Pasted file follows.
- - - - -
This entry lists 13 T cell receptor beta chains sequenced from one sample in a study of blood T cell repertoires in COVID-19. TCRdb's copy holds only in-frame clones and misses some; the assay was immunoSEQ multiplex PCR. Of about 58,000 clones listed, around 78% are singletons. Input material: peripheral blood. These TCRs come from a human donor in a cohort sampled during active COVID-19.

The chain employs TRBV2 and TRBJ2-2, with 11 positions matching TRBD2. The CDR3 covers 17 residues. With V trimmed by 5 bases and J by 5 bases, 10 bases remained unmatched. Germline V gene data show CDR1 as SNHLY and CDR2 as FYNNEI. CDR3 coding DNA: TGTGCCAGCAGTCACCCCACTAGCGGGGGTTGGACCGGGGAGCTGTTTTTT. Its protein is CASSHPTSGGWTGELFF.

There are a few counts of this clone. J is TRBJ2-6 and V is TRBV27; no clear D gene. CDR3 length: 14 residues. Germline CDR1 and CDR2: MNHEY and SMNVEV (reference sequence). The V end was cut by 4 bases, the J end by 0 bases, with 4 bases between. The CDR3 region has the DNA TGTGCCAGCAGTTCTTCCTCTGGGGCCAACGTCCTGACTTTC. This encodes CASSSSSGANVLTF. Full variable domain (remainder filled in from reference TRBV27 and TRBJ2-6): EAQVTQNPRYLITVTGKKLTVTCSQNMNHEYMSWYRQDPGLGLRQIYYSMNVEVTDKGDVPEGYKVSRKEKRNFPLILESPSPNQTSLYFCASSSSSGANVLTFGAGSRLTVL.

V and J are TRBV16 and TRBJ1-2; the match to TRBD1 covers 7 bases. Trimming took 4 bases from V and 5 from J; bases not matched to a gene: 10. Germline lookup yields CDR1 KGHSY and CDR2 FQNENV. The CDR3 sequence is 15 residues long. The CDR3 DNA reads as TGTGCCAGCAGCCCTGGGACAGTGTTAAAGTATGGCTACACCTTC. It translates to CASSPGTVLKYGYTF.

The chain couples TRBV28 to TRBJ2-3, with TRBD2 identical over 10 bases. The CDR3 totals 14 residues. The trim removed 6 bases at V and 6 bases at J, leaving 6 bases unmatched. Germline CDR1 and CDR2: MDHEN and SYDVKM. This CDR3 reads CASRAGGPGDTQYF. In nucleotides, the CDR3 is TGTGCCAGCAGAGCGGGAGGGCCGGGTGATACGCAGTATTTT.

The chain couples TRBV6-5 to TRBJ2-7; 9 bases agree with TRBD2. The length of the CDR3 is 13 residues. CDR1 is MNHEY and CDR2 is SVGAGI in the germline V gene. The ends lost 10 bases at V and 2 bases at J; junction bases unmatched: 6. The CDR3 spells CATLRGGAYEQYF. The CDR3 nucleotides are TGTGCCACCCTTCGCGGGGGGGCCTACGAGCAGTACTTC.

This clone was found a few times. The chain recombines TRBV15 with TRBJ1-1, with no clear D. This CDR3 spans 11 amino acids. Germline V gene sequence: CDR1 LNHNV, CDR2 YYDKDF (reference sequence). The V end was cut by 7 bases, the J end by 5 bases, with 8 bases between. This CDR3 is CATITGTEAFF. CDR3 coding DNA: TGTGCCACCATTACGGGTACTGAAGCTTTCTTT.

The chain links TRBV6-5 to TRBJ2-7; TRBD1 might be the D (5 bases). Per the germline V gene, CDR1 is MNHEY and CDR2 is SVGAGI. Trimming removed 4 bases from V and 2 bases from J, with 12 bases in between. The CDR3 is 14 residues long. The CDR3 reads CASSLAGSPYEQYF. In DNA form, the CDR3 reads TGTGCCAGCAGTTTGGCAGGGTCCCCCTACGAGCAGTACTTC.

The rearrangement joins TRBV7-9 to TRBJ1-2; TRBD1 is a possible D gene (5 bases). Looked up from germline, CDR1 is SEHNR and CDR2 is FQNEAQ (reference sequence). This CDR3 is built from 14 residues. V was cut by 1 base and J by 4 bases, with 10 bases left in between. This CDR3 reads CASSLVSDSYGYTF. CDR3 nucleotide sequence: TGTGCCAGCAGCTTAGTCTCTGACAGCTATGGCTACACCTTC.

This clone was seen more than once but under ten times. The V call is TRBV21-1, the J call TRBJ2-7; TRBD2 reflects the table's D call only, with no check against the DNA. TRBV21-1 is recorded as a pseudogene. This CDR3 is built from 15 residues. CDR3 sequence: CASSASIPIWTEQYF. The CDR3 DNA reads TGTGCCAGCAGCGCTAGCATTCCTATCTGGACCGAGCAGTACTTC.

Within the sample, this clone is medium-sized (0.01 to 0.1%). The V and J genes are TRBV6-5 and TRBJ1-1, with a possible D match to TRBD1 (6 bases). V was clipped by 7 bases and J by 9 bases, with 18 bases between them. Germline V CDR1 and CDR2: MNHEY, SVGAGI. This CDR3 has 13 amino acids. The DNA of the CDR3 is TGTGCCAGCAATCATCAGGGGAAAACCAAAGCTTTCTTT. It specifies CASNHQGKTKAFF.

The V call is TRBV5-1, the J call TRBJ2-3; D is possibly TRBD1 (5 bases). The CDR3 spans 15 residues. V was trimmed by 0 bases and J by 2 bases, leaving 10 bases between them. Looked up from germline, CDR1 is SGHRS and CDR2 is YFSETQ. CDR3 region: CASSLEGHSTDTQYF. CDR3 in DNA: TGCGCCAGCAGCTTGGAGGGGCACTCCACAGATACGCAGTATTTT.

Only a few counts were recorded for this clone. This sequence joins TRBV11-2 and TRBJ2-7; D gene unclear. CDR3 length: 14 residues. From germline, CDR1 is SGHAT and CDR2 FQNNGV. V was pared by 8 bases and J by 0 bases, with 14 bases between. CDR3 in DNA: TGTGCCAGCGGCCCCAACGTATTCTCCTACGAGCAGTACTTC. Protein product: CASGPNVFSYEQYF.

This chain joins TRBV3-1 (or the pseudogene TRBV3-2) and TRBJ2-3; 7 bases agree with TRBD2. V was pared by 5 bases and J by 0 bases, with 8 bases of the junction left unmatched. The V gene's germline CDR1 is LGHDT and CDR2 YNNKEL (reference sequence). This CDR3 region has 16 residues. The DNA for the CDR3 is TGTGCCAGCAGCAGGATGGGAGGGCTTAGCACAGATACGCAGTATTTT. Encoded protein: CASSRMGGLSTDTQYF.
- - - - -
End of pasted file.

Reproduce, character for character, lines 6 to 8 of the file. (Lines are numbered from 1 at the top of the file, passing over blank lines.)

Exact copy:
The chain couples TRBV6-5 to TRBJ2-7; 9 bases agree with TRBD2. The length of the CDR3 is 13 residues. CDR1 is MNHEY and CDR2 is SVGAGI in the germline V gene. The ends lost 10 bases at V and 2 bases at J; junction bases unmatched: 6. The CDR3 spells CATLRGGAYEQYF. The CDR3 nucleotides are TGTGCCACCCTTCGCGGGGGGGCCTACGAGCAGTACTTC.

This clone was found a few times. The chain recombines TRBV15 with TRBJ1-1, with no clear D. This CDR3 spans 11 amino acids. Germline V gene sequence: CDR1 LNHNV, CDR2 YYDKDF (reference sequence). The V end was cut by 7 bases, the J end by 5 bases, with 8 bases between. This CDR3 is CATITGTEAFF. CDR3 coding DNA: TGTGCCACCATTACGGGTACTGAAGCTTTCTTT.

The chain links TRBV6-5 to TRBJ2-7; TRBD1 might be the D (5 bases). Per the germline V gene, CDR1 is MNHEY and CDR2 is SVGAGI. Trimming removed 4 bases from V and 2 bases from J, with 12 bases in between. The CDR3 is 14 residues long. The CDR3 reads CASSLAGSPYEQYF. In DNA form, the CDR3 reads TGTGCCAGCAGTTTGGCAGGGTCCCCCTACGAGCAGTACTTC.